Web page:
Get the ECT News Network Weekly Newsletter » View Sample | Subscribe
Welcome Guest | Sign In
E-Commerce Times TechNewsWorld CRM Buyer LinuxInsider

MacNewsWorld Talkback

ECT News Community   »   MacNewsWorld Talkback   »   Re: No Immunity for Macs

Re: No Immunity for Macs
Posted by: Mitchell Ashley 2006-10-17 07:26:21
See Full Story

Macintosh operating systems, specifically Mac OS X, have a reputation of being very secure, much more so than Windows XP. Apple touts that frequently and openly in its advertisements and television commercials. Is this reputation deserved? Frankly, yes, but with a big caveat -- the situation is changing. Mac OS X is built on what is considered to be one of the more secure Unix-based operating systems, BSD. However, that's not the only reason Macs have had a reputation of being more secure.

Re: No Immunity for Macs
Posted by: mashley 2006-10-19 04:52:14 In reply to: Mitchell Ashley
Thank you everyone for your comments on the article.
One correction (due to a typo). I recommend you always use WPA security settings for WiFi, not WEP.
I've posted more comments about the article on my blog. See more at
Thanks. - Mitchell

Re: No Immunity for Macs
Posted by: mack520 2006-10-17 21:24:02 In reply to: Mitchell Ashley
my understanding is that more user data has been corrupted by the use of AV software than has been lost due to malware.

Re: No Immunity for Macs
Posted by: jbelkin 2006-10-17 09:50:17 In reply to: Mitchell Ashley
Of course, the asteroid expert is going to talk about an asteroid "possibly" hitting you in the head ... same here. Otherwise, he's be out of a job. Yes, Macs are not 100% immunue 100% for the rest of existence but that's his mathematical out but for us regular folk, here's the analogy that holds true. Windows, when it comes to security is a fat, sleepy tourist with a camera around his neck and his open bag at his feet as he naps after a heavy meal - the Mac on the other hand is a special forces soldier. Who do you pickpocket or rob first? That's not to say you can't take down the Marine but most hackers are like pickpockets, why bother risking a beating when there is an obvious and easy target ... what this guy is saying is yes, as a soldier, you shouldn't put your wallet out on as you take a nap but otherwise, the count so far is Macs ZERO spyware, ZERO malware, ZERO virus while Windows is closing in on a MILLION total ...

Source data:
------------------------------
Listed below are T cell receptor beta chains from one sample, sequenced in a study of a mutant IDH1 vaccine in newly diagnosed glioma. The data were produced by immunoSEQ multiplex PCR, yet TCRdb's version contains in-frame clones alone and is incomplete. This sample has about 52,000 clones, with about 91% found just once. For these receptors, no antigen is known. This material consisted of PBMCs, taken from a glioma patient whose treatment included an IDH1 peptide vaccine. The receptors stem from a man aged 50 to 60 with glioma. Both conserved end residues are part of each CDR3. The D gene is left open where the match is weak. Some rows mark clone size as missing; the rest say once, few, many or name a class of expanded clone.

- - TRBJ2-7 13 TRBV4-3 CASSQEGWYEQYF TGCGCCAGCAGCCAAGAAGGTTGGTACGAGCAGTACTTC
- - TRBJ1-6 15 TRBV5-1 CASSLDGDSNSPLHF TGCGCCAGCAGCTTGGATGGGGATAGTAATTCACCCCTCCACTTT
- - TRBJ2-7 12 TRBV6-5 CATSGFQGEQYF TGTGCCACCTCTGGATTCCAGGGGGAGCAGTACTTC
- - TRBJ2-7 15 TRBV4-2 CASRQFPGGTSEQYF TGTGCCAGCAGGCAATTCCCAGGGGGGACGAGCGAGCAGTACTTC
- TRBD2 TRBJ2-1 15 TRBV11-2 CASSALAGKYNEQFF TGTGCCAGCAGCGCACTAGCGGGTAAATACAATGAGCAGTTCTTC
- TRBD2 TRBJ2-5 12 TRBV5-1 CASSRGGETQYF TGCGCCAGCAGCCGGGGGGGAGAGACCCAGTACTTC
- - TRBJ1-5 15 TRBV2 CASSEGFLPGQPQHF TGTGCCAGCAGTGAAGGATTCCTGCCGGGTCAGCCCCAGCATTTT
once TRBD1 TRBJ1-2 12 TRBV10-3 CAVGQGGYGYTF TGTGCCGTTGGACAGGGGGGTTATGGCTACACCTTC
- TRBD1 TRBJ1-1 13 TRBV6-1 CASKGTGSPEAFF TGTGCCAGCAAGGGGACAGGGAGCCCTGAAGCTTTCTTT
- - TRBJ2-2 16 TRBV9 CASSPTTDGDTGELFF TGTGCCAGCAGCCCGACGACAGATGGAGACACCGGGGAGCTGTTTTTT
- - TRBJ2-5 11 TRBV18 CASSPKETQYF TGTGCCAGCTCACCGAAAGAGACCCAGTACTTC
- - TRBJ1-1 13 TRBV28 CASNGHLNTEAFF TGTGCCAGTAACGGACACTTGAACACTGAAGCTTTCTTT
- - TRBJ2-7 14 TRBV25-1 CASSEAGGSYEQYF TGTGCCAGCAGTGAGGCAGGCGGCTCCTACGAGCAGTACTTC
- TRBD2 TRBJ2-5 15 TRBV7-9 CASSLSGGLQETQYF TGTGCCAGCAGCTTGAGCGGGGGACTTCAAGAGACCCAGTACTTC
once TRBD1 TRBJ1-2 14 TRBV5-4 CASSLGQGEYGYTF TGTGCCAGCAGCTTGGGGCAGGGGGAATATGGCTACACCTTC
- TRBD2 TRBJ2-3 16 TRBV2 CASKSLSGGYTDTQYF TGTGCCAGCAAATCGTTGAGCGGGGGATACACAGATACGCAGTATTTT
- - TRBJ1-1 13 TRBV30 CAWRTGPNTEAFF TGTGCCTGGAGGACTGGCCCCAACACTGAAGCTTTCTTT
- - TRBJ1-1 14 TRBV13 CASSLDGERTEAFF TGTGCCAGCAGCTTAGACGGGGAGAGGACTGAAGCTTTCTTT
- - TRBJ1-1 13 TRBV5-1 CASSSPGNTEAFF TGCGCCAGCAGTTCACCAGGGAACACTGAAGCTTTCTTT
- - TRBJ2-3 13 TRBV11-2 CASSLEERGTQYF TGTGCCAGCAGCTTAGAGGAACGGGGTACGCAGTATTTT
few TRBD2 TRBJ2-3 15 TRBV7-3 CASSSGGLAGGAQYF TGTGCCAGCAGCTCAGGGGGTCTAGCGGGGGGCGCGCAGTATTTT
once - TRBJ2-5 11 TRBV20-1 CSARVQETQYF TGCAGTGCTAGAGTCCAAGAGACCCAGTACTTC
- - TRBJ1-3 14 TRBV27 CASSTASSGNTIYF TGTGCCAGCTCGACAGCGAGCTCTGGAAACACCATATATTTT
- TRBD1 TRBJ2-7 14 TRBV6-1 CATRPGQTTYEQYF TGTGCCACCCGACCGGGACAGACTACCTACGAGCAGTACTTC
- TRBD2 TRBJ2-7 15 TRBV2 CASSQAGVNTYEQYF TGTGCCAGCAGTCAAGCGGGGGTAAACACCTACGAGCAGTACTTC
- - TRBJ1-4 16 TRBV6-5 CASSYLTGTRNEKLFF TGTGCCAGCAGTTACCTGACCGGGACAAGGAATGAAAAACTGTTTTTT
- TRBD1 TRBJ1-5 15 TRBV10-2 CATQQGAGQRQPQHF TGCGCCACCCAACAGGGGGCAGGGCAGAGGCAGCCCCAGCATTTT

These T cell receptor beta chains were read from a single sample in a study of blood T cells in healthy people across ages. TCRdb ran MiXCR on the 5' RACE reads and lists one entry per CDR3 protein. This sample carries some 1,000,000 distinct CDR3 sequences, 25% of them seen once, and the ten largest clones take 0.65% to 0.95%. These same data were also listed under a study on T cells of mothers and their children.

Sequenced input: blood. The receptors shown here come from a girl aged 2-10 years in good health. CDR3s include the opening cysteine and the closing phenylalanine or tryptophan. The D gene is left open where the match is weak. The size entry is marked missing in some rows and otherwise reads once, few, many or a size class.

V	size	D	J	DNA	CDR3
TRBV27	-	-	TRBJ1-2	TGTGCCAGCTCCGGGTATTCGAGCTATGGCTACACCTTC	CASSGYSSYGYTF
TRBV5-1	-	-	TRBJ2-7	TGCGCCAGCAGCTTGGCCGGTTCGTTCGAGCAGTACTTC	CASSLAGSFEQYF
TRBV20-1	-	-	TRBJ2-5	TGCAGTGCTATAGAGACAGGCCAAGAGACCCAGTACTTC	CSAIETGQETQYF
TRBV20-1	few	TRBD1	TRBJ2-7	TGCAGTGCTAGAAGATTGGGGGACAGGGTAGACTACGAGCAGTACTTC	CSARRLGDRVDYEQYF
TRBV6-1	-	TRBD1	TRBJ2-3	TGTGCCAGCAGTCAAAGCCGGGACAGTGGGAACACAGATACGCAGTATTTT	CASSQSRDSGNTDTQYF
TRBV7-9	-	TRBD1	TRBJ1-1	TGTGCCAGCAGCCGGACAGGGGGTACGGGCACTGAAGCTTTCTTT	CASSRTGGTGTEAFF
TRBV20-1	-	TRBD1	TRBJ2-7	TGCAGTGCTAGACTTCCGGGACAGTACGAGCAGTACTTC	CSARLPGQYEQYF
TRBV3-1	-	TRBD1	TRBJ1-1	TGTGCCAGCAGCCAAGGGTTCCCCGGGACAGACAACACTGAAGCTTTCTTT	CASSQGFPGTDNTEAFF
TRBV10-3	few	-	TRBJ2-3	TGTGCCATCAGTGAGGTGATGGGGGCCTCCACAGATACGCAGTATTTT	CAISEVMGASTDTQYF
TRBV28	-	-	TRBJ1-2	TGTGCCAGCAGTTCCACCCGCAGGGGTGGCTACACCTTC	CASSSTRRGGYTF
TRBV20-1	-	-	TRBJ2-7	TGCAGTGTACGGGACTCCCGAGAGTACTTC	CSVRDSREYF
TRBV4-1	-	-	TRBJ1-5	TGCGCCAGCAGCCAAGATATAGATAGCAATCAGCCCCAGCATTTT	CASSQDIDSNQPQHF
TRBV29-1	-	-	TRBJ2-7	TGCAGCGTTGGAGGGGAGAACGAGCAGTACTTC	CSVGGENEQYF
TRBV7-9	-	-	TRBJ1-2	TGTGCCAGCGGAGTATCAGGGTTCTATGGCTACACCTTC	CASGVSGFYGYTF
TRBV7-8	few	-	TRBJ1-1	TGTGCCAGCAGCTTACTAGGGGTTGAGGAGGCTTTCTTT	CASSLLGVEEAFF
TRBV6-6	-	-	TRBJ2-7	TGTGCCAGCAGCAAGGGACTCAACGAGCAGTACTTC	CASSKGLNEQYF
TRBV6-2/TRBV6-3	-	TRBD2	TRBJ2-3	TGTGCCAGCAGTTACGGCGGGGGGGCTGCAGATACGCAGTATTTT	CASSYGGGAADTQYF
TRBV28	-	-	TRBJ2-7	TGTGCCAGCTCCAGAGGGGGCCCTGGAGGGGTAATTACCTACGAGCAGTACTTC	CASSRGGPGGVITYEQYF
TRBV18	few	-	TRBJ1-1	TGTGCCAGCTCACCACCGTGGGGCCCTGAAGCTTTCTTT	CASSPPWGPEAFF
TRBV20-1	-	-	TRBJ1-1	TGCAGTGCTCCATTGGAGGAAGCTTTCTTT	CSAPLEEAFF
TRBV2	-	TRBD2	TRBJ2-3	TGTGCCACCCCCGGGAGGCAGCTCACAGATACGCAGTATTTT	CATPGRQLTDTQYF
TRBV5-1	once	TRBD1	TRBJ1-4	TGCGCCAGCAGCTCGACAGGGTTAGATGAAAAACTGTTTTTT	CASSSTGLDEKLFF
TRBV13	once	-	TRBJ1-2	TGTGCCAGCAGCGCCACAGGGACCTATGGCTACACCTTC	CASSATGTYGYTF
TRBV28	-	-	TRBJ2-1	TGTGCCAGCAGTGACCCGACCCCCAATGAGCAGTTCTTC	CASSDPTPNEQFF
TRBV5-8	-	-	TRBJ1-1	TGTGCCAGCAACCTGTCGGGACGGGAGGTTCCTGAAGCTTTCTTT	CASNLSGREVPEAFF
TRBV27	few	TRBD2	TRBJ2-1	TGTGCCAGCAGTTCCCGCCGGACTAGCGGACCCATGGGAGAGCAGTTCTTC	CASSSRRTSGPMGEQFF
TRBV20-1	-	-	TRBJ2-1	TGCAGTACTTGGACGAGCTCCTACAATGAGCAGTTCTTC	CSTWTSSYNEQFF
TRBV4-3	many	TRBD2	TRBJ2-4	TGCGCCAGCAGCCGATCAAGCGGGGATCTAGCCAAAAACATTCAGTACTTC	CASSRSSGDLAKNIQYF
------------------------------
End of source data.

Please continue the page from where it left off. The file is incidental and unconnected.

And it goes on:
Re: No Immunity for Macs
Posted by: untwisted 2006-10-17 09:05:49 In reply to: Mitchell Ashley
I think that the idea of Mac users needing all of that security is a load of crap. Frankly, many Windows users don't need much. A careful Windows user can generally get by without even having AV software if they're careful with downloads.
Mac OS X, being based on BSD makes it even more unlikely to be broken with malware not because its got less market share. There is an inherit security built in to the way that the operating system works, unlike Windows. Most windows users are running under an administrator account. This gives malicious code the ability to do pretty much whatever it wants. In a Unix like environment, users *should NOT* be running as an administrator, and though the default Mac account IS an administrator account, most administrative tasks still require the use of a password to perform. Moreover, the kernel architecture of OS X helps to prevent malicious code from running rampant. Being based off the mach micro kernel, OS X does not run in kernel mode as frequently as say, Windows, helping to prevent the spread of malicious code throughout the kernel. Since the kernel is actually a grouping of libraries rather than a large set of system calls in the case of a monolithic kernel, there is less for malicious code to infect as well.